Songs for the apocalypse: Gorky’s Zygotic Mynci “Un Hogyn Trist, Un Hogan Drist”

Right well this is a real wildcard but start the new year as we mean to go on. Gorky’s were not only my favourite band to come out of Wales but one of my favourite bands period, particularly when they evolved into to their more folkie americana leanings such as the sublime ‘How I Long to Feel that Summer in My Heart’. The song which I loved the most though was a little known b-side to their ‘Sweet Johnny’ single from 1998 which translated into English via Google apparently means ‘One Sad Man, One Sad Hogan’ – not sure what a hogan is. Can any Welsh speaking readers help?

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James Anderson

Hi there. I’m a year late in replying to your question, but I just stumbled onto it. You see, I’m a huge GZM fan as well — a big enough fan that I started to teach myself Welsh many years ago — just so I could understand what Euros Childs was singing about! I fell in love with the language, and though my “studies” have been haphazard and without outside help (just me and some grammar books), I have a very basic grounding in its written form (can’t speak it worth a damn). I set about translating Gorky songs years ago, when the songs were just coming out, and this is one that I took a stab at. The lyrics are fairly simple, so it wasn’t overly difficult, except for one line that doesn’t really make sense to me — so I may be mishearing it, for all I know.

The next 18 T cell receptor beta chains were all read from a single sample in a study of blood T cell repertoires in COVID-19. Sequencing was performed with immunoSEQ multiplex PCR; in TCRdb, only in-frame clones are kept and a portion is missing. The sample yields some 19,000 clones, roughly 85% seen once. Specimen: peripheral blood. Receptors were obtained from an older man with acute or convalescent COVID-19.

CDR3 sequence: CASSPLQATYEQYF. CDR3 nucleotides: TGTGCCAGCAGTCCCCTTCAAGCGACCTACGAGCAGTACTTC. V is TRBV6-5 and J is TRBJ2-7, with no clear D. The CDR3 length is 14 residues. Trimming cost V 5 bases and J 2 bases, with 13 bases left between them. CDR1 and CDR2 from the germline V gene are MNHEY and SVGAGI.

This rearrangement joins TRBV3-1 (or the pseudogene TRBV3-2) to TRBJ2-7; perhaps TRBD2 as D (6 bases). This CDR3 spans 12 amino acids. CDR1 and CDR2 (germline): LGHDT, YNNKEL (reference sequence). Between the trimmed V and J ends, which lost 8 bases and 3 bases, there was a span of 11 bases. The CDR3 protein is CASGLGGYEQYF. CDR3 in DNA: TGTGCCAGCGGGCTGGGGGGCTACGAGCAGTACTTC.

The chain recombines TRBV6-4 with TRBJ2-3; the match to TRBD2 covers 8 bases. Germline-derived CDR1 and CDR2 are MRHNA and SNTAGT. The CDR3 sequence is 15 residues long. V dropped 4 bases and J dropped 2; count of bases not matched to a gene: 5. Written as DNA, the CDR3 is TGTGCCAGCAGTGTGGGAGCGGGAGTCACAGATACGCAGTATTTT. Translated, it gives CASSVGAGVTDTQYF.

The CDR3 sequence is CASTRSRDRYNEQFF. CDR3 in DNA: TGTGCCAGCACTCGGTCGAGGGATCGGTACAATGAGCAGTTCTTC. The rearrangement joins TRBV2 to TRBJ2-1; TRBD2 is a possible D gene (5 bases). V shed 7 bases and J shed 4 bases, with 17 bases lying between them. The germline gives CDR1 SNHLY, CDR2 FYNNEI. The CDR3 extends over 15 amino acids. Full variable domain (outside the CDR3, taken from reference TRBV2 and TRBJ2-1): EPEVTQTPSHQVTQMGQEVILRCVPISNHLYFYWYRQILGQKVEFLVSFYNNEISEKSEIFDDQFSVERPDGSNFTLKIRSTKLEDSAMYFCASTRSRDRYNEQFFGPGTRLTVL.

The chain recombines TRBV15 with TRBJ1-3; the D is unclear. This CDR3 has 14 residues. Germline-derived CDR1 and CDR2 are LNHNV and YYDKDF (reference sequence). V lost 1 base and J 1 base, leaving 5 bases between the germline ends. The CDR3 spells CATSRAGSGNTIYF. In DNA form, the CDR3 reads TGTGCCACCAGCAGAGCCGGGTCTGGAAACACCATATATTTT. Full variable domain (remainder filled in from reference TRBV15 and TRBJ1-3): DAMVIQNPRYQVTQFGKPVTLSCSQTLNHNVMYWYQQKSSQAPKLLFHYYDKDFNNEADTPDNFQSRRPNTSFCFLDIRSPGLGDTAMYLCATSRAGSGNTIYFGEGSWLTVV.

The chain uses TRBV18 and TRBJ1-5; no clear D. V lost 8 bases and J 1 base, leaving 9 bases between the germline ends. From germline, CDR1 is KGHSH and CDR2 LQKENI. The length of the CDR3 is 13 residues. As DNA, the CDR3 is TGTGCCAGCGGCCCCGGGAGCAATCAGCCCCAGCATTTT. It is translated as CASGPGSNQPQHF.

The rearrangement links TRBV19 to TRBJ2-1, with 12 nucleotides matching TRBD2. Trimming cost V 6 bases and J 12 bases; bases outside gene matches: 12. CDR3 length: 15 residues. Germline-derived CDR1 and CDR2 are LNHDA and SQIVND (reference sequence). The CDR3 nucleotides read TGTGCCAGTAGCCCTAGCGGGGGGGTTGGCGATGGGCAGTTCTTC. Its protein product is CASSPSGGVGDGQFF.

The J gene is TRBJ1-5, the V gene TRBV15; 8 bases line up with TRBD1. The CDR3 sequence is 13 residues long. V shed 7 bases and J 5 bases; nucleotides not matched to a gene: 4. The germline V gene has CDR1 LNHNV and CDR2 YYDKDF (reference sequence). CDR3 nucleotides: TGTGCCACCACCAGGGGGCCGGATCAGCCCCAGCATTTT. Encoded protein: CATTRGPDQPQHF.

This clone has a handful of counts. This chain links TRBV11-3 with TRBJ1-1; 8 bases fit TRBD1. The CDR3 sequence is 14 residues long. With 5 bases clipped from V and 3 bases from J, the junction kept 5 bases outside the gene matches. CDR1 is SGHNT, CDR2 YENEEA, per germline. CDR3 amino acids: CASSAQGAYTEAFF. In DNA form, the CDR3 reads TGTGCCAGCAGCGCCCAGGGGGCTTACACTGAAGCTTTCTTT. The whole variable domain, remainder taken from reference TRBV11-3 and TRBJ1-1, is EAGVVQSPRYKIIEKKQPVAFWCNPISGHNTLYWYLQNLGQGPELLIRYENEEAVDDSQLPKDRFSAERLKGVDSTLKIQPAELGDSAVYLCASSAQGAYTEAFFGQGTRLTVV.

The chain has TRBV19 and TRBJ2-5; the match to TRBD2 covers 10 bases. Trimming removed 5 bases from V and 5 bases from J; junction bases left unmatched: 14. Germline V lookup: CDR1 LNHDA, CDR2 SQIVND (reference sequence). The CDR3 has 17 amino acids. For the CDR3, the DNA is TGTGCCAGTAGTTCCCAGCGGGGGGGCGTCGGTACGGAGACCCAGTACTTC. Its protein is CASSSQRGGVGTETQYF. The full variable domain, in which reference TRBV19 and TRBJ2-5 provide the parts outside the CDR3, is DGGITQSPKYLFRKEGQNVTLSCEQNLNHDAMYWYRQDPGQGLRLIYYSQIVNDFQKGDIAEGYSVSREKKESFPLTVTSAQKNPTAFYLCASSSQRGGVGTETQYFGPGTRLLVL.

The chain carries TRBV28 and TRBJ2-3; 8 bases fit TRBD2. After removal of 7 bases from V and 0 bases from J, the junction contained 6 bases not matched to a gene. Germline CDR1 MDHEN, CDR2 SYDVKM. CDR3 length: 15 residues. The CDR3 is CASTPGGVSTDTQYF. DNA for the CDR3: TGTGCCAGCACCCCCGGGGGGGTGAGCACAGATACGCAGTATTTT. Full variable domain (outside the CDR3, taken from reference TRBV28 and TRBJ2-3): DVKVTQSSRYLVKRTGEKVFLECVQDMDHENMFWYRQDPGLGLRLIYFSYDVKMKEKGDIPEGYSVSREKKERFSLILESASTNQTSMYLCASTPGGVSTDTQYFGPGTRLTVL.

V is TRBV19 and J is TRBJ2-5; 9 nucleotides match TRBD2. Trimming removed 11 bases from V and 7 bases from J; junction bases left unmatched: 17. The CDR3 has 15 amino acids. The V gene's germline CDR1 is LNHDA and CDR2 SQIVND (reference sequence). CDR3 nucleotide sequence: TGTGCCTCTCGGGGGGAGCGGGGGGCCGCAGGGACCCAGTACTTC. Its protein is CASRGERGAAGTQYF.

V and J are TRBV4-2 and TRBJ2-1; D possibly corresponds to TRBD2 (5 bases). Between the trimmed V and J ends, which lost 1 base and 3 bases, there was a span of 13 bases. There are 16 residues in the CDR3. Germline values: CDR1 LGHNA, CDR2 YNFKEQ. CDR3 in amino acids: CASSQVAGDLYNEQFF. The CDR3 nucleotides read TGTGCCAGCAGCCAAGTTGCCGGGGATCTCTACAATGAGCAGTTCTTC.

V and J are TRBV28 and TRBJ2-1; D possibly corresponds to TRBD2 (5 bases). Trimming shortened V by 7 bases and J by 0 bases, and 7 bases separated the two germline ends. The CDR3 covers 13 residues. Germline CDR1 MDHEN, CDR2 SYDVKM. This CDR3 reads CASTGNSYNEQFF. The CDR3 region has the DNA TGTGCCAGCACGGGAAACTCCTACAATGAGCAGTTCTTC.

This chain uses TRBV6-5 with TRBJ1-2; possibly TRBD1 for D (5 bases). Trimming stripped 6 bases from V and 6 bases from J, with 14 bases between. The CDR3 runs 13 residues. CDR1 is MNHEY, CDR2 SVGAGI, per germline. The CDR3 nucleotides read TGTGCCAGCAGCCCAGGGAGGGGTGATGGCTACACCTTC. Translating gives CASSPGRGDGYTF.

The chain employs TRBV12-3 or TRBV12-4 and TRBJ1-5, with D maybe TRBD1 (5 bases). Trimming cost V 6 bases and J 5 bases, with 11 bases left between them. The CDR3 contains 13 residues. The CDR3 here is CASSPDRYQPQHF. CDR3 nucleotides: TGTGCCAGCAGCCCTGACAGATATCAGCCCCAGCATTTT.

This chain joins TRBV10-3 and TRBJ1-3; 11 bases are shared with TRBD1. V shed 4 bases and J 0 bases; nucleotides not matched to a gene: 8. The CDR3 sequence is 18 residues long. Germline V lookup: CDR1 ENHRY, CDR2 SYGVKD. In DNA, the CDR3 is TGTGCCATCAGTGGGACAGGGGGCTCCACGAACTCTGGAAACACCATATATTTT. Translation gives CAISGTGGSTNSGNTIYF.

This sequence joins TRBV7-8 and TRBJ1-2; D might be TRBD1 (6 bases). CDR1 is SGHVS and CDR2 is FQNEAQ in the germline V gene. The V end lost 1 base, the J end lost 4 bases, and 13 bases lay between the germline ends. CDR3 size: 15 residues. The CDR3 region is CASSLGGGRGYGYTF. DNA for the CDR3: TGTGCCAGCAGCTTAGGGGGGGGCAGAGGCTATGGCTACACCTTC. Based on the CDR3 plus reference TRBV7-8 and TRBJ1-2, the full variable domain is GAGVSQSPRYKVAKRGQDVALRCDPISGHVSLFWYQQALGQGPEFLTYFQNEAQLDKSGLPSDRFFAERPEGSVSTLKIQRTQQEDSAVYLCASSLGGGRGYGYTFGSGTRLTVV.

“Hogyn” is a northern Welsh word for “boy” or “lad.” In the south, they’d use “bachgen” instead. “Hogan” is simply the feminine form, meaning “girl” or “lass.” (In the south, it’s “merch.”) GZM are from the south, so I’m not sure why they are using the northern term, but I suspect they mean to give some “old-fashioned” sense to the words, as if it were a fairy tale, rather than a straightforward narrative.

So I translate the title as “One Sad Lad, One Sad Lass.” (The Welsh don’t use “un” to mean “a” — it always means “one.” If they just meant “a sad lad,” they’d simply say “hogyn trist” because Welsh does not have indefinite articles like “a” or “an.”)

I take the song to be a simple, sad tale of a couple who are too young for the burden of a new baby they have brought into the world. Curiously, the body of the song reverses the “lad” and “lass” from the order given in the title (at least I hear it that way). Here are the lyrics (as I understand them) and my translation:

Un Hogyn Trist, Un Hogan Drist

Roedd ’na un hogan drist, a un hogyn trist
Dim ond yn aros, nes iddyn nhw cwrdd —
Y teimlad o amser yn rhedeg mas:
Rhaid ymuno yn y ras —
Un hogan drist, a un hogyn trist

Gwr a gwraig, a’u baban tlws,
Canol haf tu fas i’r drws
Ond fe ddaw gaeaf, o mae’n siwr,
Brenhines welw pell fas twr —
Un hogan drist, a un hogyn trist

Mami drist, a dadi trist

One Sad Lad, One Sad Lass

There was one sad lass, and one sad lad
Just waiting, until they met —
The feeling of time running out:
You have to join in the race —
One sad lass, one sad lad

A husband and wife, and their pretty baby,
Midsummer outside the door
But the winter will surely come,
A pale queen far outside a tower* —
One sad lass, one sad lad

A sad mummy, and a sad daddy

*This is the line I don’t quite understand. “Brenhines welw” definitely means “pale queen,” but I’m not totally sure about the second half of the line, although it does have the sound of something Euros would likely write. I take it that the pale queen is wintertime — tough times are ahead for our sad lad and lass.

Note that the words “gwr” (“husband”) and “twr” (“tower”) should have circumflex accents on the “w.” That’s the accent that looks like this — ˆ, but most English font sets don’t have it for the letter W. The Welsh call this accent a “to bach,” meaning “little roof!”

I’ve got other translations of Gorky’s songs, if you’re interested. Toss me a title and I’ll look through my past work. It’s interesting to see Euros Childs’ writing style in Welsh, and surprising how many times he mentions Jesus or the church!